The entire passage is: “Do you know the fate of the praying mantis? It angrily stretches out its arms to arrest the progress of the carriage, unconscious of its inability for such a task, but showing how much it thinks of its own powers. Be on your guard, be careful. If you cherish a boastful confidence in your own excellence, and place yourself in a collision course with another, you are likely to incur the fate of the praying mantis.”
This is an excerpt from a conversation between the recently appointed tutor to the Crown Prince (who was the son of a duke) and a consultant named Ch’ü Po-yü, recorded in Zhuangzi’s (Chang Tzu) collection of works, with the oh-so-original name of “The Zhuangzi” (or “The Chuang Tzu”)… This means that this passage is from the Taoist tradition, and dates from the third century before the common era (BCE), and carries with it a few inherent assumptions.
The backstory to the discussion had by Yen ho and Ch’ü Po-Yü is that, essentially, Yen Ho was afraid of his pupil’s nature, and didn’t know how to handle the situation, which he summed up by saying: “Here is a man who by nature is lacking in virtue. If I let him go on with his unruliness, I will endanger the state. If I try to impose some rule on him, I will endanger myself. He knows enough to recognize the faults of others, but he does’ know his own faults. What can I do with a man like this?”
Admittedly, I didn’t really understand everything about this allegorical story, but even as a young man I knew that it’s clearly a passage about hubris and recognizing one’s limitations – no matter how powerful you think you are, or even actually are, there are forces that exist in the world that trump you. Ch’ü would then tell Yen Ho about trying to harmonize with his charge, but to be cautious about how he went about it for fear that he would either be pulled into the issues himself, or be blamed when things went wrong. A warning about being put into an impossible position if he wasn’t careful…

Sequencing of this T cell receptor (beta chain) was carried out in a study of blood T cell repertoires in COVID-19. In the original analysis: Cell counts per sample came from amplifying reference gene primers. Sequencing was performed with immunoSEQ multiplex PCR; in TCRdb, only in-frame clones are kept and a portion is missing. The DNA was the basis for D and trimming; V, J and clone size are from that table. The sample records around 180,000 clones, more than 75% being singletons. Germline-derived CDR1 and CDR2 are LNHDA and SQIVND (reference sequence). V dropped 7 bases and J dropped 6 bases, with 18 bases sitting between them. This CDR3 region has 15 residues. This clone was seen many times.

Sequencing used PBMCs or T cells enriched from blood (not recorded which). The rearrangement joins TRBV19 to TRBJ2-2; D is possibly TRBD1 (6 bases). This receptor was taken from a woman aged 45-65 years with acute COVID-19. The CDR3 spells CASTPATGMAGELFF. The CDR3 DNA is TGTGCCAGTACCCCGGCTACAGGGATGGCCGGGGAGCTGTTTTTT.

The story continues: “Do you not know how those who keep tigers proceed? They do not dare to supply them with living creatures, because of the rage which their killing of them will excite. They do not even dare to give them their food whole, because of the rage which their rending of it will excite. They watch till their hunger is appeased, dealing with them from their knowledge of their natural ferocity. Tigers are different from men, but they fawn on those who feed them, and do so in accordance with their nature. When any of these are killed by them, it is because they have gone against that nature.”
Both of these portions of the story are obviously Taoist in nature, as they reference the natural order of things, as in the Tao – the inherent rules for the world… The latter story cautions the reader about forgetting that nature. No matter who you appease, and how you appease them, never forget that nature…
What does this tell us today? Have we really changed much as a species in 2,300 years? Arguably, no; which is why these parables and stories still intrigue us – they still have meaning!
Know your limitations, yes…but one cannot fault the mantis for standing strong against the odds!